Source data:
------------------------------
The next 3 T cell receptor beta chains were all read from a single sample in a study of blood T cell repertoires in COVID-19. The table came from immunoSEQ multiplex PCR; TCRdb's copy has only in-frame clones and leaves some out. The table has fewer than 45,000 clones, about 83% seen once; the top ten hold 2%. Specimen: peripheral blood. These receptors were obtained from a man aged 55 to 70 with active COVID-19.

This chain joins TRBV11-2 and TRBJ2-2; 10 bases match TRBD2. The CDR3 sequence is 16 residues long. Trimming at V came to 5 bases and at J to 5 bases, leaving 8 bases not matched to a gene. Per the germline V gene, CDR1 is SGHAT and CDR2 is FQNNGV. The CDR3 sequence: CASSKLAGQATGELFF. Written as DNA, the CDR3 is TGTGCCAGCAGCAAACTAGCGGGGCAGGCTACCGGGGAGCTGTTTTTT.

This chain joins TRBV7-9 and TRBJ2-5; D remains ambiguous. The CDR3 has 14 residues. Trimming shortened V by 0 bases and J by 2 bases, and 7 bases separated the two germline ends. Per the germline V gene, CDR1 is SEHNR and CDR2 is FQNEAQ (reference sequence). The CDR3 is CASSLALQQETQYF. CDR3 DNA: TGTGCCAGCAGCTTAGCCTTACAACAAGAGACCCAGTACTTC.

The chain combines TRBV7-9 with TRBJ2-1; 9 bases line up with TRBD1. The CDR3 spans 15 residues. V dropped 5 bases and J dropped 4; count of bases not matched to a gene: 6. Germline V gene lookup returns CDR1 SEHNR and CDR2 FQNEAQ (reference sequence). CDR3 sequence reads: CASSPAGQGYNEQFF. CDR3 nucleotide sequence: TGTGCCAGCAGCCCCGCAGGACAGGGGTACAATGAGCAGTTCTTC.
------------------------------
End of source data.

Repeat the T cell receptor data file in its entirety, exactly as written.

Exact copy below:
The next 3 T cell receptor beta chains were all read from a single sample in a study of blood T cell repertoires in COVID-19. The table came from immunoSEQ multiplex PCR; TCRdb's copy has only in-frame clones and leaves some out. The table has fewer than 45,000 clones, about 83% seen once; the top ten hold 2%. Specimen: peripheral blood. These receptors were obtained from a man aged 55 to 70 with active COVID-19.

This chain joins TRBV11-2 and TRBJ2-2; 10 bases match TRBD2. The CDR3 sequence is 16 residues long. Trimming at V came to 5 bases and at J to 5 bases, leaving 8 bases not matched to a gene. Per the germline V gene, CDR1 is SGHAT and CDR2 is FQNNGV. The CDR3 sequence: CASSKLAGQATGELFF. Written as DNA, the CDR3 is TGTGCCAGCAGCAAACTAGCGGGGCAGGCTACCGGGGAGCTGTTTTTT.

This chain joins TRBV7-9 and TRBJ2-5; D remains ambiguous. The CDR3 has 14 residues. Trimming shortened V by 0 bases and J by 2 bases, and 7 bases separated the two germline ends. Per the germline V gene, CDR1 is SEHNR and CDR2 is FQNEAQ (reference sequence). The CDR3 is CASSLALQQETQYF. CDR3 DNA: TGTGCCAGCAGCTTAGCCTTACAACAAGAGACCCAGTACTTC.

The chain combines TRBV7-9 with TRBJ2-1; 9 bases line up with TRBD1. The CDR3 spans 15 residues. V dropped 5 bases and J dropped 4; count of bases not matched to a gene: 6. Germline V gene lookup returns CDR1 SEHNR and CDR2 FQNEAQ (reference sequence). CDR3 sequence reads: CASSPAGQGYNEQFF. CDR3 nucleotide sequence: TGTGCCAGCAGCCCCGCAGGACAGGGGTACAATGAGCAGTTCTTC.